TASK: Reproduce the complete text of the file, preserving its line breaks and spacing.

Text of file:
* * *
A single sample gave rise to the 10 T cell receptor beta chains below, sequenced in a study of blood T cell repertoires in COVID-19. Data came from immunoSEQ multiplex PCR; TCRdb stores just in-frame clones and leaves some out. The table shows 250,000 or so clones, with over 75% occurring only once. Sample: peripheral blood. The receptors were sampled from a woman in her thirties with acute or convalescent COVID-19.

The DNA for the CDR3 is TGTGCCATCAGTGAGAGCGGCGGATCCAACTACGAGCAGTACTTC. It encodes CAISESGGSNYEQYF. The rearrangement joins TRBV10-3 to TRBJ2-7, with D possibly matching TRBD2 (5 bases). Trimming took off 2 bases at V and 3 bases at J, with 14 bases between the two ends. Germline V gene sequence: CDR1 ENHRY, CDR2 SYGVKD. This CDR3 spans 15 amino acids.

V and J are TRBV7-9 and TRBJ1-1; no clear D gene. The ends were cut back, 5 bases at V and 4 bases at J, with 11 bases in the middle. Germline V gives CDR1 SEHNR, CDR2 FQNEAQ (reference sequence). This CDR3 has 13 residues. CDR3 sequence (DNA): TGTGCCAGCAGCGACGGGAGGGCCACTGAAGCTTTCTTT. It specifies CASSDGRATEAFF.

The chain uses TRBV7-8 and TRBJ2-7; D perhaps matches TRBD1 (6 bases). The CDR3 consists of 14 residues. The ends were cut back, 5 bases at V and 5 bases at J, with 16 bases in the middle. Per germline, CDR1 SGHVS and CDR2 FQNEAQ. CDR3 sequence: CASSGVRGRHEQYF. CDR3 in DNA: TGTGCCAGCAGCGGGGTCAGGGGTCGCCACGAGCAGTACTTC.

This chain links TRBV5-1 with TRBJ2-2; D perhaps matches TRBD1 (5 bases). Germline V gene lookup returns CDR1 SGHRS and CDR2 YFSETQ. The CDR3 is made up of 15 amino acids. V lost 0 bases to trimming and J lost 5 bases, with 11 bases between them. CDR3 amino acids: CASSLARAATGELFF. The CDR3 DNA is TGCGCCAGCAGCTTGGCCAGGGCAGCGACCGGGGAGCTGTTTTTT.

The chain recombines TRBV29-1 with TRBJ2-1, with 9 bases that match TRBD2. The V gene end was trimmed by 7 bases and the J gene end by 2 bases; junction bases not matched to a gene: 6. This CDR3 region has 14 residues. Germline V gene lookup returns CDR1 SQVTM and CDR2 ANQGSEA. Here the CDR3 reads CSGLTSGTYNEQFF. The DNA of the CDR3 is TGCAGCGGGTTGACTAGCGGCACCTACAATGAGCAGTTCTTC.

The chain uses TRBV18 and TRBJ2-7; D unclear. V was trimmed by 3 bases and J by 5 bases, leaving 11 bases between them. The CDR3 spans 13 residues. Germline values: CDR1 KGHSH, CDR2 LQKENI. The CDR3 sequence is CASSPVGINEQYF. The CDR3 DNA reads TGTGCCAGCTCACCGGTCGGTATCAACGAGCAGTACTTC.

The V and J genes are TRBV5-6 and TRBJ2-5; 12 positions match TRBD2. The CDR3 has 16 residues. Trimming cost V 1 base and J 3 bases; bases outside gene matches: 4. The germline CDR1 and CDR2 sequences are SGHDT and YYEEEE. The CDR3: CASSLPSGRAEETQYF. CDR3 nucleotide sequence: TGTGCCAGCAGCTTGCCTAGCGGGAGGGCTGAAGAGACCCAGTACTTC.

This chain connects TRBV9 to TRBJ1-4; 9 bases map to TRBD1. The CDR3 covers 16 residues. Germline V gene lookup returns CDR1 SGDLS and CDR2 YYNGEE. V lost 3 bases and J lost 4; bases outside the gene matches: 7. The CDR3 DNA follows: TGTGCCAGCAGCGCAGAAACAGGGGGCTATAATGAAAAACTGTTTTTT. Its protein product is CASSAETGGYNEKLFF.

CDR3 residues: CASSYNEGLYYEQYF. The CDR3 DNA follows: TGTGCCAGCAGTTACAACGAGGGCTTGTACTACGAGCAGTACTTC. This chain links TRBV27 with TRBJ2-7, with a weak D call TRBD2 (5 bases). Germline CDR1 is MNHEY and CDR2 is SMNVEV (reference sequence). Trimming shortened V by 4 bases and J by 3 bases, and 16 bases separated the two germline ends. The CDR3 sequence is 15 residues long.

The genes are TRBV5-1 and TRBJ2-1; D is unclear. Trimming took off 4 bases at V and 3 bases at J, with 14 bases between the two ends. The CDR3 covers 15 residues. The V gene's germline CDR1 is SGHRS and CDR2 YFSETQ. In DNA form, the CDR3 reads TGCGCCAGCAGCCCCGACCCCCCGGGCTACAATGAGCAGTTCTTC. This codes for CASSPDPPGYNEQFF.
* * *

A single sample gave rise to the 10 T cell receptor beta chains below, sequenced in a study of blood T cell repertoires in COVID-19. Data came from immunoSEQ multiplex PCR; TCRdb stores just in-frame clones and leaves some out. The table shows 250,000 or so clones, with over 75% occurring only once. Sample: peripheral blood. The receptors were sampled from a woman in her thirties with acute or convalescent COVID-19.

The DNA for the CDR3 is TGTGCCATCAGTGAGAGCGGCGGATCCAACTACGAGCAGTACTTC. It encodes CAISESGGSNYEQYF. The rearrangement joins TRBV10-3 to TRBJ2-7, with D possibly matching TRBD2 (5 bases). Trimming took off 2 bases at V and 3 bases at J, with 14 bases between the two ends. Germline V gene sequence: CDR1 ENHRY, CDR2 SYGVKD. This CDR3 spans 15 amino acids.

V and J are TRBV7-9 and TRBJ1-1; no clear D gene. The ends were cut back, 5 bases at V and 4 bases at J, with 11 bases in the middle. Germline V gives CDR1 SEHNR, CDR2 FQNEAQ (reference sequence). This CDR3 has 13 residues. CDR3 sequence (DNA): TGTGCCAGCAGCGACGGGAGGGCCACTGAAGCTTTCTTT. It specifies CASSDGRATEAFF.

The chain uses TRBV7-8 and TRBJ2-7; D perhaps matches TRBD1 (6 bases). The CDR3 consists of 14 residues. The ends were cut back, 5 bases at V and 5 bases at J, with 16 bases in the middle. Per germline, CDR1 SGHVS and CDR2 FQNEAQ. CDR3 sequence: CASSGVRGRHEQYF. CDR3 in DNA: TGTGCCAGCAGCGGGGTCAGGGGTCGCCACGAGCAGTACTTC.

This chain links TRBV5-1 with TRBJ2-2; D perhaps matches TRBD1 (5 bases). Germline V gene lookup returns CDR1 SGHRS and CDR2 YFSETQ. The CDR3 is made up of 15 amino acids. V lost 0 bases to trimming and J lost 5 bases, with 11 bases between them. CDR3 amino acids: CASSLARAATGELFF. The CDR3 DNA is TGCGCCAGCAGCTTGGCCAGGGCAGCGACCGGGGAGCTGTTTTTT.

The chain recombines TRBV29-1 with TRBJ2-1, with 9 bases that match TRBD2. The V gene end was trimmed by 7 bases and the J gene end by 2 bases; junction bases not matched to a gene: 6. This CDR3 region has 14 residues. Germline V gene lookup returns CDR1 SQVTM and CDR2 ANQGSEA. Here the CDR3 reads CSGLTSGTYNEQFF. The DNA of the CDR3 is TGCAGCGGGTTGACTAGCGGCACCTACAATGAGCAGTTCTTC.

The chain uses TRBV18 and TRBJ2-7; D unclear. V was trimmed by 3 bases and J by 5 bases, leaving 11 bases between them. The CDR3 spans 13 residues. Germline values: CDR1 KGHSH, CDR2 LQKENI. The CDR3 sequence is CASSPVGINEQYF. The CDR3 DNA reads TGTGCCAGCTCACCGGTCGGTATCAACGAGCAGTACTTC.

The V and J genes are TRBV5-6 and TRBJ2-5; 12 positions match TRBD2. The CDR3 has 16 residues. Trimming cost V 1 base and J 3 bases; bases outside gene matches: 4. The germline CDR1 and CDR2 sequences are SGHDT and YYEEEE. The CDR3: CASSLPSGRAEETQYF. CDR3 nucleotide sequence: TGTGCCAGCAGCTTGCCTAGCGGGAGGGCTGAAGAGACCCAGTACTTC.

This chain connects TRBV9 to TRBJ1-4; 9 bases map to TRBD1. The CDR3 covers 16 residues. Germline V gene lookup returns CDR1 SGDLS and CDR2 YYNGEE. V lost 3 bases and J lost 4; bases outside the gene matches: 7. The CDR3 DNA follows: TGTGCCAGCAGCGCAGAAACAGGGGGCTATAATGAAAAACTGTTTTTT. Its protein product is CASSAETGGYNEKLFF.

CDR3 residues: CASSYNEGLYYEQYF. The CDR3 DNA follows: TGTGCCAGCAGTTACAACGAGGGCTTGTACTACGAGCAGTACTTC. This chain links TRBV27 with TRBJ2-7, with a weak D call TRBD2 (5 bases). Germline CDR1 is MNHEY and CDR2 is SMNVEV (reference sequence). Trimming shortened V by 4 bases and J by 3 bases, and 16 bases separated the two germline ends. The CDR3 sequence is 15 residues long.

The genes are TRBV5-1 and TRBJ2-1; D is unclear. Trimming took off 4 bases at V and 3 bases at J, with 14 bases between the two ends. The CDR3 covers 15 residues. The V gene's germline CDR1 is SGHRS and CDR2 YFSETQ. In DNA form, the CDR3 reads TGCGCCAGCAGCCCCGACCCCCCGGGCTACAATGAGCAGTTCTTC. This codes for CASSPDPPGYNEQFF.